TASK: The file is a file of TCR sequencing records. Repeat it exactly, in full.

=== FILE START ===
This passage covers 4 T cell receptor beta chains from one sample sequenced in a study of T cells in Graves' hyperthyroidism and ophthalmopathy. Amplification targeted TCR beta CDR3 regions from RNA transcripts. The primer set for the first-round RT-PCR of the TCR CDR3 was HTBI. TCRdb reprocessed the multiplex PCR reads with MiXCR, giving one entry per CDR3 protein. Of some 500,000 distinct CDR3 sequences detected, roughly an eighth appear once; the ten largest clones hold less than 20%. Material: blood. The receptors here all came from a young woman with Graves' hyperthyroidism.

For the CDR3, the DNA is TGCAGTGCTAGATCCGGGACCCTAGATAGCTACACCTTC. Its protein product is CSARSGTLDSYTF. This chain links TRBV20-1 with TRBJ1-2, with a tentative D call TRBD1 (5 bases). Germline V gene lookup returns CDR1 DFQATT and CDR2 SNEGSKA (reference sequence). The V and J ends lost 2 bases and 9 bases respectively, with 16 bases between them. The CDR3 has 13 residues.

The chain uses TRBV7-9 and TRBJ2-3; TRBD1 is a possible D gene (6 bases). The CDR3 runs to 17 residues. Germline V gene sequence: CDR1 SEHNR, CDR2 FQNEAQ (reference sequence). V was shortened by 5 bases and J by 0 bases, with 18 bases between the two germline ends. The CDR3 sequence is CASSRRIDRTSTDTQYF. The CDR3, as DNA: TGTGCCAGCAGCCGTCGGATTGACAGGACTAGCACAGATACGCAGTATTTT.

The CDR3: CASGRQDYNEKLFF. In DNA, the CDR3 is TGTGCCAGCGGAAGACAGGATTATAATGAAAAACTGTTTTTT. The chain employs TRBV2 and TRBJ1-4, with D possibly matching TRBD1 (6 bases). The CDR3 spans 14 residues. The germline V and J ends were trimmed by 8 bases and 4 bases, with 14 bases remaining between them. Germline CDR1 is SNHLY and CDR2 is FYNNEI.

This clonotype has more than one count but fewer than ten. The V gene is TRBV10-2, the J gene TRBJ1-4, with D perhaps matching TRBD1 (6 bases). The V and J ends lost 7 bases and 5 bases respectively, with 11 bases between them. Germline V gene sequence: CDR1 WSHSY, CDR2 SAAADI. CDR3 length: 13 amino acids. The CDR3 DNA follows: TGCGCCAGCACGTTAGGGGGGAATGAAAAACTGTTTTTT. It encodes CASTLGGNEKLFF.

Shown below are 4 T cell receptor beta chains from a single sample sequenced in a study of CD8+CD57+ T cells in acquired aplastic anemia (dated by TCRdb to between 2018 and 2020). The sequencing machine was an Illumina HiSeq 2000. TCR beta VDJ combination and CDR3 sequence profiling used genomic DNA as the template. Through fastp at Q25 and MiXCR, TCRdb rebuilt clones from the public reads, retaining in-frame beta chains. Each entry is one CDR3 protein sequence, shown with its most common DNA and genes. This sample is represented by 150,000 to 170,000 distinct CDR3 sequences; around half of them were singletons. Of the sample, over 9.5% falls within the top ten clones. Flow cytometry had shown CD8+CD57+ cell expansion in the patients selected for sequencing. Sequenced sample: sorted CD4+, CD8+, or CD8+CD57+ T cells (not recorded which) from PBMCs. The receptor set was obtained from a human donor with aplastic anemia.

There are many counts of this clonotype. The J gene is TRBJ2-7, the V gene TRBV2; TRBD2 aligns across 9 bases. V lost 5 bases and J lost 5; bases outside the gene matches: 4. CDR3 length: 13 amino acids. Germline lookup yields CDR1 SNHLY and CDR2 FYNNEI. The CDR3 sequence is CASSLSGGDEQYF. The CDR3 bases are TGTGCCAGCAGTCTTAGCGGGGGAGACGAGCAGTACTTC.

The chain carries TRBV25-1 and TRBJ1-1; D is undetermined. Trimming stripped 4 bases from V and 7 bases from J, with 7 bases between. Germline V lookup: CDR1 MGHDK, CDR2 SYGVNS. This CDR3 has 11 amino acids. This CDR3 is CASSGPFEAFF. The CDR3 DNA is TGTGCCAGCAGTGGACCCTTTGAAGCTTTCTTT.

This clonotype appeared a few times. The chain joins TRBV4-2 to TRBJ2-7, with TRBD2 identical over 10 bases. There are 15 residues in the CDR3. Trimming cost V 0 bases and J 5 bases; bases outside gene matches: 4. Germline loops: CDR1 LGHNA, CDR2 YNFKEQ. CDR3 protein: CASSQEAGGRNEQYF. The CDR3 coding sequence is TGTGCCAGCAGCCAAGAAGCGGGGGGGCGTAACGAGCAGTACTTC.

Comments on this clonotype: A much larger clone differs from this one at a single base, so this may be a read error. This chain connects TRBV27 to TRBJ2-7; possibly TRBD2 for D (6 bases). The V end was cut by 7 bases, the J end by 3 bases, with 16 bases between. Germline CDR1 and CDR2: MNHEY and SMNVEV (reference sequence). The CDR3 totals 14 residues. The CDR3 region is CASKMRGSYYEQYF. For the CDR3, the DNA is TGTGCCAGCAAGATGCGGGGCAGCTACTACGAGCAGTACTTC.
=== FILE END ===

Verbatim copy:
This passage covers 4 T cell receptor beta chains from one sample sequenced in a study of T cells in Graves' hyperthyroidism and ophthalmopathy. Amplification targeted TCR beta CDR3 regions from RNA transcripts. The primer set for the first-round RT-PCR of the TCR CDR3 was HTBI. TCRdb reprocessed the multiplex PCR reads with MiXCR, giving one entry per CDR3 protein. Of some 500,000 distinct CDR3 sequences detected, roughly an eighth appear once; the ten largest clones hold less than 20%. Material: blood. The receptors here all came from a young woman with Graves' hyperthyroidism.

For the CDR3, the DNA is TGCAGTGCTAGATCCGGGACCCTAGATAGCTACACCTTC. Its protein product is CSARSGTLDSYTF. This chain links TRBV20-1 with TRBJ1-2, with a tentative D call TRBD1 (5 bases). Germline V gene lookup returns CDR1 DFQATT and CDR2 SNEGSKA (reference sequence). The V and J ends lost 2 bases and 9 bases respectively, with 16 bases between them. The CDR3 has 13 residues.

The chain uses TRBV7-9 and TRBJ2-3; TRBD1 is a possible D gene (6 bases). The CDR3 runs to 17 residues. Germline V gene sequence: CDR1 SEHNR, CDR2 FQNEAQ (reference sequence). V was shortened by 5 bases and J by 0 bases, with 18 bases between the two germline ends. The CDR3 sequence is CASSRRIDRTSTDTQYF. The CDR3, as DNA: TGTGCCAGCAGCCGTCGGATTGACAGGACTAGCACAGATACGCAGTATTTT.

The CDR3: CASGRQDYNEKLFF. In DNA, the CDR3 is TGTGCCAGCGGAAGACAGGATTATAATGAAAAACTGTTTTTT. The chain employs TRBV2 and TRBJ1-4, with D possibly matching TRBD1 (6 bases). The CDR3 spans 14 residues. The germline V and J ends were trimmed by 8 bases and 4 bases, with 14 bases remaining between them. Germline CDR1 is SNHLY and CDR2 is FYNNEI.

This clonotype has more than one count but fewer than ten. The V gene is TRBV10-2, the J gene TRBJ1-4, with D perhaps matching TRBD1 (6 bases). The V and J ends lost 7 bases and 5 bases respectively, with 11 bases between them. Germline V gene sequence: CDR1 WSHSY, CDR2 SAAADI. CDR3 length: 13 amino acids. The CDR3 DNA follows: TGCGCCAGCACGTTAGGGGGGAATGAAAAACTGTTTTTT. It encodes CASTLGGNEKLFF.

Shown below are 4 T cell receptor beta chains from a single sample sequenced in a study of CD8+CD57+ T cells in acquired aplastic anemia (dated by TCRdb to between 2018 and 2020). The sequencing machine was an Illumina HiSeq 2000. TCR beta VDJ combination and CDR3 sequence profiling used genomic DNA as the template. Through fastp at Q25 and MiXCR, TCRdb rebuilt clones from the public reads, retaining in-frame beta chains. Each entry is one CDR3 protein sequence, shown with its most common DNA and genes. This sample is represented by 150,000 to 170,000 distinct CDR3 sequences; around half of them were singletons. Of the sample, over 9.5% falls within the top ten clones. Flow cytometry had shown CD8+CD57+ cell expansion in the patients selected for sequencing. Sequenced sample: sorted CD4+, CD8+, or CD8+CD57+ T cells (not recorded which) from PBMCs. The receptor set was obtained from a human donor with aplastic anemia.

There are many counts of this clonotype. The J gene is TRBJ2-7, the V gene TRBV2; TRBD2 aligns across 9 bases. V lost 5 bases and J lost 5; bases outside the gene matches: 4. CDR3 length: 13 amino acids. Germline lookup yields CDR1 SNHLY and CDR2 FYNNEI. The CDR3 sequence is CASSLSGGDEQYF. The CDR3 bases are TGTGCCAGCAGTCTTAGCGGGGGAGACGAGCAGTACTTC.

The chain carries TRBV25-1 and TRBJ1-1; D is undetermined. Trimming stripped 4 bases from V and 7 bases from J, with 7 bases between. Germline V lookup: CDR1 MGHDK, CDR2 SYGVNS. This CDR3 has 11 amino acids. This CDR3 is CASSGPFEAFF. The CDR3 DNA is TGTGCCAGCAGTGGACCCTTTGAAGCTTTCTTT.

This clonotype appeared a few times. The chain joins TRBV4-2 to TRBJ2-7, with TRBD2 identical over 10 bases. There are 15 residues in the CDR3. Trimming cost V 0 bases and J 5 bases; bases outside gene matches: 4. Germline loops: CDR1 LGHNA, CDR2 YNFKEQ. CDR3 protein: CASSQEAGGRNEQYF. The CDR3 coding sequence is TGTGCCAGCAGCCAAGAAGCGGGGGGGCGTAACGAGCAGTACTTC.

Comments on this clonotype: A much larger clone differs from this one at a single base, so this may be a read error. This chain connects TRBV27 to TRBJ2-7; possibly TRBD2 for D (6 bases). The V end was cut by 7 bases, the J end by 3 bases, with 16 bases between. Germline CDR1 and CDR2: MNHEY and SMNVEV (reference sequence). The CDR3 totals 14 residues. The CDR3 region is CASKMRGSYYEQYF. For the CDR3, the DNA is TGTGCCAGCAAGATGCGGGGCAGCTACTACGAGCAGTACTTC.